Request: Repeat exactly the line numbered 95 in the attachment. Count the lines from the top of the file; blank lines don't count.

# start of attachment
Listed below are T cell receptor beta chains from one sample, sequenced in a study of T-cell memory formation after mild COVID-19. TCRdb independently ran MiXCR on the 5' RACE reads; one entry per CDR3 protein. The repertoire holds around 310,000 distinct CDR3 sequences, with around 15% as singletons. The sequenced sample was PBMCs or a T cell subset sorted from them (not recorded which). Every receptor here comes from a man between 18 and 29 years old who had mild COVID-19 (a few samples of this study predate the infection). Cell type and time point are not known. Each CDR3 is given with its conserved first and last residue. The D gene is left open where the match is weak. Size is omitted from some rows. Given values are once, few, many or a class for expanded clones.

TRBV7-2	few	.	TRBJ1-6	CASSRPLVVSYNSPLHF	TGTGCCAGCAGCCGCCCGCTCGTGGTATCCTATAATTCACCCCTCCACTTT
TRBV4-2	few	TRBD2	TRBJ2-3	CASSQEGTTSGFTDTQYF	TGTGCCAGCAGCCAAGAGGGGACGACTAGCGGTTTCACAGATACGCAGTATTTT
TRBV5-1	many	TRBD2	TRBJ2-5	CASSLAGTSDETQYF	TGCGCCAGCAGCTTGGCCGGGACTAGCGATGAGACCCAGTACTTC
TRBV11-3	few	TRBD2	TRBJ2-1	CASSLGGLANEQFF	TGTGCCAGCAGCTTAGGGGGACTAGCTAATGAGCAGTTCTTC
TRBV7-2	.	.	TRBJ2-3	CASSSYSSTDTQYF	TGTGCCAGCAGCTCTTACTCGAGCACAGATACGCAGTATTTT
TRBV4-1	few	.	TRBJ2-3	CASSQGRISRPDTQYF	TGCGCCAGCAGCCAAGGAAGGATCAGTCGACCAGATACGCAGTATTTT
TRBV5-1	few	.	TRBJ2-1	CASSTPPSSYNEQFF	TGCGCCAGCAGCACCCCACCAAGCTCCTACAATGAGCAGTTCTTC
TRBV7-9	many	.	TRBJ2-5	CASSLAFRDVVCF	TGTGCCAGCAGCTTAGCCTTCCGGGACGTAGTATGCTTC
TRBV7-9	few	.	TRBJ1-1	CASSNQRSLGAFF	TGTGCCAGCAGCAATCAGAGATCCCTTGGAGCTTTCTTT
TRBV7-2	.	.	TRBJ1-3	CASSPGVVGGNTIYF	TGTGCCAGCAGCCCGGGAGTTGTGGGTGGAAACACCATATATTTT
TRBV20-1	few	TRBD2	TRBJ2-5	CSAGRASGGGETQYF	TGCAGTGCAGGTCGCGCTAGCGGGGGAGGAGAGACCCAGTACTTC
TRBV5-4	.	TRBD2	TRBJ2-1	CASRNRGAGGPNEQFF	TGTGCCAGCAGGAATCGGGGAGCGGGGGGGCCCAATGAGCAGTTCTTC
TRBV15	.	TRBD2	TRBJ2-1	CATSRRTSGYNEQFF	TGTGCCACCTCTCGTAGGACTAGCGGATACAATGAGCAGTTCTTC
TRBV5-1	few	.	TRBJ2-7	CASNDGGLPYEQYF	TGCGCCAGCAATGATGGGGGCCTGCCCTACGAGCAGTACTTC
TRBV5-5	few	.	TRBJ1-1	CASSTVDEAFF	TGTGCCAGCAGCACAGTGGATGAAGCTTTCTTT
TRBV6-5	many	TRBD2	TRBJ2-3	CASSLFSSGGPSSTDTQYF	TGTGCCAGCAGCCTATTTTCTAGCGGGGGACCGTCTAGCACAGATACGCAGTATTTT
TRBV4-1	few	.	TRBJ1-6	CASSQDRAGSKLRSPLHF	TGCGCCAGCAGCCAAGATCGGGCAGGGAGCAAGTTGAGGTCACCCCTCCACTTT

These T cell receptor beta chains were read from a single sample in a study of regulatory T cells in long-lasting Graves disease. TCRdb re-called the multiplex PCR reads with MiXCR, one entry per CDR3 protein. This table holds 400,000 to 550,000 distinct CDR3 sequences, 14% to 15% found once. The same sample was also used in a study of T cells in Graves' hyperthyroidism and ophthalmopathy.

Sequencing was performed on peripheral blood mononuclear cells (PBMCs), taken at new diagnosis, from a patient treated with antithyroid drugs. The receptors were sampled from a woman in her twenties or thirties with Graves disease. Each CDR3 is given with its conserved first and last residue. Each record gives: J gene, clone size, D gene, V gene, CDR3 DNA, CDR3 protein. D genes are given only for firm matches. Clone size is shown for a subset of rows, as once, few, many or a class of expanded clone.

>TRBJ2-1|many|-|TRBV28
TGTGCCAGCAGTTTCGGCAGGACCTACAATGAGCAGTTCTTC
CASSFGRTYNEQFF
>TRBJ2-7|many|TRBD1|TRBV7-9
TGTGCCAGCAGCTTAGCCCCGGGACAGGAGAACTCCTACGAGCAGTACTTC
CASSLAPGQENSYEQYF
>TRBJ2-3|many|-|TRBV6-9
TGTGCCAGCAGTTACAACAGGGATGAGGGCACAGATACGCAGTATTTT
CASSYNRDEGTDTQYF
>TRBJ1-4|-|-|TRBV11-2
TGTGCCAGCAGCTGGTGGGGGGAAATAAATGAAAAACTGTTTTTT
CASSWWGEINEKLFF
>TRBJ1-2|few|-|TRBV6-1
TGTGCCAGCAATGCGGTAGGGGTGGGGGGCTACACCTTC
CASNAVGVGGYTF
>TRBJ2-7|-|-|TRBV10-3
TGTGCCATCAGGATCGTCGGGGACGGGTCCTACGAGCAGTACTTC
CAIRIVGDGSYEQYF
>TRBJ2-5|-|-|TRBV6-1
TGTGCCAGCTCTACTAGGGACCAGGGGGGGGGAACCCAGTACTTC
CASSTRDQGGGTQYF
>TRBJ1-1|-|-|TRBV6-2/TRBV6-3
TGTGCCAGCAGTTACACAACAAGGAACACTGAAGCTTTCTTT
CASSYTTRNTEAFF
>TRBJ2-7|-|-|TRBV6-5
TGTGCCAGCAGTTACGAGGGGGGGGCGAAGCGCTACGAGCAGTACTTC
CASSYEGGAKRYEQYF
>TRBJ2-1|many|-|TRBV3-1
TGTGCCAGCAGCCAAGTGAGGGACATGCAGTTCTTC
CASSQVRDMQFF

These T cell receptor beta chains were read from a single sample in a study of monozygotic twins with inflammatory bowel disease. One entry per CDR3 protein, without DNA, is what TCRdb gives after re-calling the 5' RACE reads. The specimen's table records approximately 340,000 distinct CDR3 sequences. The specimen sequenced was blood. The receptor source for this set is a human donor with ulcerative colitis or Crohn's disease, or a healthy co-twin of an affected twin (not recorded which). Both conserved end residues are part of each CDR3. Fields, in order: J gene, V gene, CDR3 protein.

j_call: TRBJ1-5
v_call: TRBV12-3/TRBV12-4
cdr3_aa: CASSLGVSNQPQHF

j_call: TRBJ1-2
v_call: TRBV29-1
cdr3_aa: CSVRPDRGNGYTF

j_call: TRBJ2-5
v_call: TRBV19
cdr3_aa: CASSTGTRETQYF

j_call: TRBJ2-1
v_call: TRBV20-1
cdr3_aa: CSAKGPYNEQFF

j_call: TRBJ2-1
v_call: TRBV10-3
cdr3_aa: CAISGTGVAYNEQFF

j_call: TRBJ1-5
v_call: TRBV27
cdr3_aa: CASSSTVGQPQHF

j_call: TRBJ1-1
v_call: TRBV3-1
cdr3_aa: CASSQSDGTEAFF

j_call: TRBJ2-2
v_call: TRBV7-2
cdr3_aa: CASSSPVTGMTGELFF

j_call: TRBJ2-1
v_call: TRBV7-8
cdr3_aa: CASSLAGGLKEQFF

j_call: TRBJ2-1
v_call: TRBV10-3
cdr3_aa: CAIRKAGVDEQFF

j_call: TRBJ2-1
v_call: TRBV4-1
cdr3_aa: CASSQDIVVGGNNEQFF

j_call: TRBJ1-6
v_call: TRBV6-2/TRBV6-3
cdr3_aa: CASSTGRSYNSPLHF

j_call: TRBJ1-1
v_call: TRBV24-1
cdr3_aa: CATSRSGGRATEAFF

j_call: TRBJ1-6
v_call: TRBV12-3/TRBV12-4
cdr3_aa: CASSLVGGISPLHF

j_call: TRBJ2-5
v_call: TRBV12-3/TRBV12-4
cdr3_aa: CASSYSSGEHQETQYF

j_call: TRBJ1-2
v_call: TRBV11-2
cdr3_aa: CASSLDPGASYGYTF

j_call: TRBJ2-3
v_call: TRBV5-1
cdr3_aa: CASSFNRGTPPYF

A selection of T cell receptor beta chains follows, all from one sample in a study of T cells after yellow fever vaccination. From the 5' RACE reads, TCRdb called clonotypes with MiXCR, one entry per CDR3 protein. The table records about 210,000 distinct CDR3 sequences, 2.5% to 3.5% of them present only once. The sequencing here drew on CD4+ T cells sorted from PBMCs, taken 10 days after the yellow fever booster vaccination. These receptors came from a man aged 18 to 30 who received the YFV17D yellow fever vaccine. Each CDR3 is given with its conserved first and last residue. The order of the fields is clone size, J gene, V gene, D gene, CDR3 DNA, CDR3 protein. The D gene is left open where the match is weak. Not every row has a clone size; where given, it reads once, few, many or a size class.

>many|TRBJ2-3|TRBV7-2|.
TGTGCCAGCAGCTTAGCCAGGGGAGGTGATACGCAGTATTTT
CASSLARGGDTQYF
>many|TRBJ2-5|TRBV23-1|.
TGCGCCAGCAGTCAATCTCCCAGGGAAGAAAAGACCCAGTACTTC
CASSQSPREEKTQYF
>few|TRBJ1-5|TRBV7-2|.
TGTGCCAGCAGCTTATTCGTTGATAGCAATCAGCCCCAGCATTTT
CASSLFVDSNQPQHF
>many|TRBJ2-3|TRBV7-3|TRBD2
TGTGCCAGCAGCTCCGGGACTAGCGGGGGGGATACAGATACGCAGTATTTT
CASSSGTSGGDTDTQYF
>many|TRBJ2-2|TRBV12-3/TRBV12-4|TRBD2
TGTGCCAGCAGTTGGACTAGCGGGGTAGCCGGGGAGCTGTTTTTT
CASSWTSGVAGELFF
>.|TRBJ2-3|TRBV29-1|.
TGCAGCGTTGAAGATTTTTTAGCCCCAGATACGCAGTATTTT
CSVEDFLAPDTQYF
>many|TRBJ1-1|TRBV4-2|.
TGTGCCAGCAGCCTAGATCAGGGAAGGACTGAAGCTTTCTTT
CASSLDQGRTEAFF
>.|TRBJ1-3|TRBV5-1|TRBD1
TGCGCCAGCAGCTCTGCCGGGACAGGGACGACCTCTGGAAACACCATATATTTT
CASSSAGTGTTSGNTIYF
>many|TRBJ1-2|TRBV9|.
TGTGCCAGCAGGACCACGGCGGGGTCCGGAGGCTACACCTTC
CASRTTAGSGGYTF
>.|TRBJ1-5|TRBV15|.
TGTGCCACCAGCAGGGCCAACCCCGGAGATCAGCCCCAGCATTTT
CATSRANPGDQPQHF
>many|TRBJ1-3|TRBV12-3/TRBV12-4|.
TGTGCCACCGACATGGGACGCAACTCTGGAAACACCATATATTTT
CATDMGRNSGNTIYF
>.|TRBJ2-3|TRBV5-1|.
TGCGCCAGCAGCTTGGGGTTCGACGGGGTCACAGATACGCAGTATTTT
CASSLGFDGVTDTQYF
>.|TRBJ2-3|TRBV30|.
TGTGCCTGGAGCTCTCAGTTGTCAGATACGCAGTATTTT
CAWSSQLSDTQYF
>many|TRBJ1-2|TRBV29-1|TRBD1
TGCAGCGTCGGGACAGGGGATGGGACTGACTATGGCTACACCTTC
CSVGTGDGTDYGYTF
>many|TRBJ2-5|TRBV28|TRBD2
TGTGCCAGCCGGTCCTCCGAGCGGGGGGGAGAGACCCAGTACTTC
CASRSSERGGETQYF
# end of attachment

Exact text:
v_call: TRBV12-3/TRBV12-4